Jar City aka Mýrin
Nothing seems to ever happen in Iceland, except perhaps the eccentric singing of Björk. It's a dark and desolate place, much I imagine like the Falkland Islands; very beautiful yet desolate landscape with winds that batter the architecture and give it the look of a post-apocalyptic wasteland.
A body of a man is discovered with his head stoved in by an ashtray. He's an old man named Holberg and the only clue to his death appears to be a photograph of the headstone of a 5 year old girl who died in the 1970's. Leading the investigation is Inspector Erlendur (Ingvar Eggert Sigurðsson) but he also has his hands tied with his drug-taking prostitute daughter who tries to scam money off her father as she is now also pregnant.
Meanwhile within the same small community, örn (Atli Rafn Sigurðsson) is grieving the death of his four year daughter to the genetic disease neurofibromatosis. örn becomes obsessed with this rare disease and spends all his time trying to research it, his wife leaving him in the meantime although he doesn't really seem to notice or care.
Erlendur's investigations show that Holberg was part of a trio of bad lads during the 70's, one of which has been missing for years. Linked in to both this and the photograph is an old retired corrupt policeman.
Jar City or Mýrin examines the small and close knit Icelandic community, police corruption and secrets long buried.
The cinematography is both breathtaking and unforgivingly desolate at the same time. Despite the prolific use of outside locations, I've rarely felt more claustrophobic when watching a film.
The soundtrack is mainly choral by I'm led to believe was sung by the Reykjavik Police Choir. It at times sounds very Gregorian and at other times Organisation-era OMD, very dark but soothing - contrasting in the same way as the cinematography.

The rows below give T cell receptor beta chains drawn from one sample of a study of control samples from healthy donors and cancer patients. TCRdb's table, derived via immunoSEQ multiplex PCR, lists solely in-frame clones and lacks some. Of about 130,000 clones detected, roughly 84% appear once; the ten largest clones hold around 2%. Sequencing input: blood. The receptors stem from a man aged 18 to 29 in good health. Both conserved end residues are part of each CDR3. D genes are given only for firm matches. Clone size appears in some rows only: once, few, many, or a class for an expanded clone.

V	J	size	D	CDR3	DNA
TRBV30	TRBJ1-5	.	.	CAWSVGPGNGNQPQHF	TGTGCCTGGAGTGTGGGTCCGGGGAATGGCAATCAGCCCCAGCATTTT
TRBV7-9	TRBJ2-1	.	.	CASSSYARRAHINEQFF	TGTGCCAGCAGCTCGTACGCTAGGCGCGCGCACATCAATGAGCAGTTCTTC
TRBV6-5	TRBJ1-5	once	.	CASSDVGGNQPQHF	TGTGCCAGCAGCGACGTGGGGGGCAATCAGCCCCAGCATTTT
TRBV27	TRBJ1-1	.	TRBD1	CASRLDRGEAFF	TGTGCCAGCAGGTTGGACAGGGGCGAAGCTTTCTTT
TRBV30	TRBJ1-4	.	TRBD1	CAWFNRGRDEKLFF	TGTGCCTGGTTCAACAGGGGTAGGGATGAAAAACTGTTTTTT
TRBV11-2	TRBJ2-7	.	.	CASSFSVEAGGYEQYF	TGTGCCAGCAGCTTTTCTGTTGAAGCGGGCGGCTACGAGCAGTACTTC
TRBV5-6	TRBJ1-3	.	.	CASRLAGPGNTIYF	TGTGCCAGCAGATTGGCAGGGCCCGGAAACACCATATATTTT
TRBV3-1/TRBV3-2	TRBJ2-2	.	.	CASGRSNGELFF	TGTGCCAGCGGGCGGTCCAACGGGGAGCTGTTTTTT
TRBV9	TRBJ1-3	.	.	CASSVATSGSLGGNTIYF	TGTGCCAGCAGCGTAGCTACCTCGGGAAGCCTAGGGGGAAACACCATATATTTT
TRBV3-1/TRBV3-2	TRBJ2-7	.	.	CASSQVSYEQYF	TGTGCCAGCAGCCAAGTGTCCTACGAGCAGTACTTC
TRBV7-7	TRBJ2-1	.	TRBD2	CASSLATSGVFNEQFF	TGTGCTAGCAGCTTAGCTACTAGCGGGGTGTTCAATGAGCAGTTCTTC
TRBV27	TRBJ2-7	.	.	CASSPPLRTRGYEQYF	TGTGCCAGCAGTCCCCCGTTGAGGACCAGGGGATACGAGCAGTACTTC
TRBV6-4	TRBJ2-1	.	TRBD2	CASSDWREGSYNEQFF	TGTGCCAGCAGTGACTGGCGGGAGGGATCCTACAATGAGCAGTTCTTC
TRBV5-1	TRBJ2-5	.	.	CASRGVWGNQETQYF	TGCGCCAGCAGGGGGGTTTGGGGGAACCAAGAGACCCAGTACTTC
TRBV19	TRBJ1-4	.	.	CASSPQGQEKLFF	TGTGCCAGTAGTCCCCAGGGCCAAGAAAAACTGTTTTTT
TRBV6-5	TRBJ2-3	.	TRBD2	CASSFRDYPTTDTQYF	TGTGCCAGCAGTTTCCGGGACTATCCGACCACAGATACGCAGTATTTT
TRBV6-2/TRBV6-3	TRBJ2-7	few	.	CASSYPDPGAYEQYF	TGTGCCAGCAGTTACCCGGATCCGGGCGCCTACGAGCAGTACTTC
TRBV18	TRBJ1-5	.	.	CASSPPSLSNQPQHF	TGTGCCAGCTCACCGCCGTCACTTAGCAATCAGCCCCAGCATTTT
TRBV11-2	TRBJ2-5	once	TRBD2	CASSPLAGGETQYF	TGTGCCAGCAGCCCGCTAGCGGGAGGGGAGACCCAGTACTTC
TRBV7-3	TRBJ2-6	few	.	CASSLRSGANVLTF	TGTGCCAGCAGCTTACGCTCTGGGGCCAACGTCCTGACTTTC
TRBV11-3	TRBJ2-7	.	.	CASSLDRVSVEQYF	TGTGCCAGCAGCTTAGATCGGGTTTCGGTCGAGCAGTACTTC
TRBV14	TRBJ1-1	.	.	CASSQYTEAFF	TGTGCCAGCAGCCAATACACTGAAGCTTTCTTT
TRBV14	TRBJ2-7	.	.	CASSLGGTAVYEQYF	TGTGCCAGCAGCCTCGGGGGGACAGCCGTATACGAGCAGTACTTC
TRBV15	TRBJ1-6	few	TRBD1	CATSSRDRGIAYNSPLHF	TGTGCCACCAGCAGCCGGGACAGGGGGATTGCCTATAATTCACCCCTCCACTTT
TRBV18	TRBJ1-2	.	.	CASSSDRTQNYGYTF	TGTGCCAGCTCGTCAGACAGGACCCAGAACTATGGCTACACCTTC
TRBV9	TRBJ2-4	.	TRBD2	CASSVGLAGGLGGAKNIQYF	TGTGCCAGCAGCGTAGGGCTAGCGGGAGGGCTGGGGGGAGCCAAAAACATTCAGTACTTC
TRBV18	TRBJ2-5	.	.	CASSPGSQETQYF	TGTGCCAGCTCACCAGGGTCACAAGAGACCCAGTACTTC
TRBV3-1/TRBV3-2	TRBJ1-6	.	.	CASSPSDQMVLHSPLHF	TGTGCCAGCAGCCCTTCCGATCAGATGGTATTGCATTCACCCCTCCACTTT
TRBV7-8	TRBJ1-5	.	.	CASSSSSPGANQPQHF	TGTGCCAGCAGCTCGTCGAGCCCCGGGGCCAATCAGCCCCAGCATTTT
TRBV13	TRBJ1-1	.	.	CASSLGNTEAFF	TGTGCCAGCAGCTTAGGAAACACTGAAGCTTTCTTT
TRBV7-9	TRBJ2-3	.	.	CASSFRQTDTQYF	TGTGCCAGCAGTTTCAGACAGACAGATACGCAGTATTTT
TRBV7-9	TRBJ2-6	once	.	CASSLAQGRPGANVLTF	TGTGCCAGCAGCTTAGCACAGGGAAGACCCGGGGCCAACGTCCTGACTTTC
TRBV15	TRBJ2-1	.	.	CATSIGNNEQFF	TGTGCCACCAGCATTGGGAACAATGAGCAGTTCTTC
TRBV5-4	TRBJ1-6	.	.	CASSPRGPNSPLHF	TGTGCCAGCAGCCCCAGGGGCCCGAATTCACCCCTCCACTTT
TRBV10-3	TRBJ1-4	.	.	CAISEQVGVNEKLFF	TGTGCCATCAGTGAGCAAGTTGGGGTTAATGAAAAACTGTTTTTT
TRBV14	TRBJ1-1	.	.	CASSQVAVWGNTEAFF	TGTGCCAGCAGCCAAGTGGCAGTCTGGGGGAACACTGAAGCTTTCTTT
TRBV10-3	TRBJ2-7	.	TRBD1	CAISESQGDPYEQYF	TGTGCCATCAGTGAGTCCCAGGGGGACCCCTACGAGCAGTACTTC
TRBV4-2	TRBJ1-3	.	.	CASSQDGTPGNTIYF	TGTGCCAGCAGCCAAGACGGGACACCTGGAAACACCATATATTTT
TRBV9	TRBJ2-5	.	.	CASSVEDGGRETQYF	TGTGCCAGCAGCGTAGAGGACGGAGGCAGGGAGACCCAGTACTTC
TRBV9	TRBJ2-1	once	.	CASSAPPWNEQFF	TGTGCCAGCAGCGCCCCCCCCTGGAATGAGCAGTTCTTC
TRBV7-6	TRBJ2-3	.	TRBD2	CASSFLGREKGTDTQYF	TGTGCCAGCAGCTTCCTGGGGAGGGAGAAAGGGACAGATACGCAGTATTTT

Soundtrack is in Icelandic with burnt in subtitles in English.
Superb dark and funny film. It plays almost like a Nordic version of A Touch of Frost with lead actor Sigurðsson turned into a tired and worn-out middle-aged policeman just like David Jason is for the ITV series. The humour, whilst Icelandic, is very black and funny whilst also seeming very English.
The story line is very much your typical procedural murder mystery with a sideline in Icelandic culture with the link being a genetic disease. It was relatively obvious where it was going after a short while but for me it wasn't about solving the mystery but the journey, which included an unusual sideline of the main policeman character having to deal with a daughter who is not only pregnant to god knows who but a drug addict and prostitute - not your usual thing for this genre. Bizarrely though, for a plotline that is ultimately so bleak, the humour is abundant and I laughed out loud several times, mostly with the comedy sidekick Björn Hlynur Haraldsson, although that term feels almost derogatory when you consider his performance.
The acting in the film is superb, a real ensemble piece with Sigurðsson and Haraldsson in particular shining as well as the psychotic Brian Glover lookalike Theódór Júlíusson. You kind of get a real sense of the closeness and hopelessness of such a small community, where even the lowlifes know the Inspector and taunt him about his daughter, whilst also taunting her about her father. You also get a glimpse of Icelandic culture with one of the more mundane but bizarre scenes being Erlendur buying a sheep's head for his tea and then eating it like you would chicken, after first gouging out and eating the eye with a pen knife (so glad I ate before that…).
Really good film and heartily recommended.